All four Gospels record that in the melee that surrounded the arrest of Jesus in the Garden, someone cut off the ear of the slave of the high priest. Mark records it thus:
Mark 14:47 One of the bystanders drew his sword and struck the high priest’s slave, cutting off his ear.
The gospels do not record this incident in the same way. In Matthew, the slave’s ear is cut off; Jesus then rebukes his disciples, calling for calm, and rebukes the mob for their clandestine malevolence. In Mark, the slave’s ear is cut off but Jesus only rebukes the crowd. In Luke, all three elements are narrated and a fourth is introduced: Jesus heals the ear. In John, Simon Peter is named as the one who wielded the sword and Malchus is named as the slave. Jesus only rebukes his disciples. There is no healing.
Here is a nice opportunity to do some source criticism, given the elements that are the same and those that are different.
Ear: Matthew, Mark, Luke, John.
Disciples rebuked: Matthew, Luke, John.
Crowd rebuked: Matthew, Mark, Luke.
If we give Mark priority, and given the repetition of the incident in all four gospels, we can be historically confident that the arrest was violent and that one of the arresting party was injured. Beyond that, uncertainly prevails. It seems likely that Jesus’ criticism of his captors for their secrecy comes from Mark while his rebuke of the disciples may have come from Q (which is why it is not in Mark). Clearly, Jesus is remembered to have reacted in some way. The naming of Peter and Malchus belongs to the Johannine tradition only. The Lucan report of the healing is similarly a hapax.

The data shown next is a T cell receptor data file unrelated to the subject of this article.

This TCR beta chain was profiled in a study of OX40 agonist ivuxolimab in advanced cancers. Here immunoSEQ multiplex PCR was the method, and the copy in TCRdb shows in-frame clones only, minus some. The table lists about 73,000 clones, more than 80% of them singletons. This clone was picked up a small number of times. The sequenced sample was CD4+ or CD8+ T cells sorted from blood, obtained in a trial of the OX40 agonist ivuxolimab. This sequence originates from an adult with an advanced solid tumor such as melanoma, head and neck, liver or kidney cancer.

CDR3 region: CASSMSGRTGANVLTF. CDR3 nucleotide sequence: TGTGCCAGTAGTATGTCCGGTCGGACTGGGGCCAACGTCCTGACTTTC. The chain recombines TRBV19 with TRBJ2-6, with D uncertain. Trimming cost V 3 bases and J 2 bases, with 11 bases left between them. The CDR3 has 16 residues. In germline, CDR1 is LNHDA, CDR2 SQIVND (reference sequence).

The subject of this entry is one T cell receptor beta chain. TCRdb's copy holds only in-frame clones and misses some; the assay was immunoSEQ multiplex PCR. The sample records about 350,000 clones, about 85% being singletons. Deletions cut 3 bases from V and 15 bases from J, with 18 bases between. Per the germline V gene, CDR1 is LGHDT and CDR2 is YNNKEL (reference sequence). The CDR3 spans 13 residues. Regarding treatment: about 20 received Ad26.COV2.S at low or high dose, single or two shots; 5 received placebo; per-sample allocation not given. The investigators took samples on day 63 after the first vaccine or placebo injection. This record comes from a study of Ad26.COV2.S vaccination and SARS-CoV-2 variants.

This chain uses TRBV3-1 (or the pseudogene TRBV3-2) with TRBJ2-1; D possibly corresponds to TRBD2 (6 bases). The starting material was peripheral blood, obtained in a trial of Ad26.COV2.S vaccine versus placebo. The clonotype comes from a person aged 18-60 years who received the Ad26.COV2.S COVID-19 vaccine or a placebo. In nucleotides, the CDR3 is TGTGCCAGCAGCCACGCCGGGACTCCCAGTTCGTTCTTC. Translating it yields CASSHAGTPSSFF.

The question arises as to why only Luke reports a healing? Had a healing taken place, there is no theological reason why Matthew, Mark, and John would choose not to report it. The healing demonstrates both Jesus’ power and love, themes not at odds with their own theological portraits of Jesus. Yet it is only Luke who reports Jesus great act of love on the cross — “Father, forgive them, for they know not what they do“ — and thus the healing of the ear is particularly apposite for Luke.
Historically, what are we to make of this incident? Certainly the fact of the injury, and perhaps a rebuke, seem to be clear, but what of the healing? I am skeptical of it because I do not know what to do with the other Evangelists’ silence. I wish it were true because it matches my own view of Jesus’ great magnanimity and a rejection of the healing is a challenge for me. But then so is the Garden: it is a place of doubt and of fear and of humanity and for asking that really important question: Jesus, who are you really? We want him to heal everyone who is broken, but he doesn’t. We want him to always love his enemies, but why should he?
Today and tomorrow are black days indeed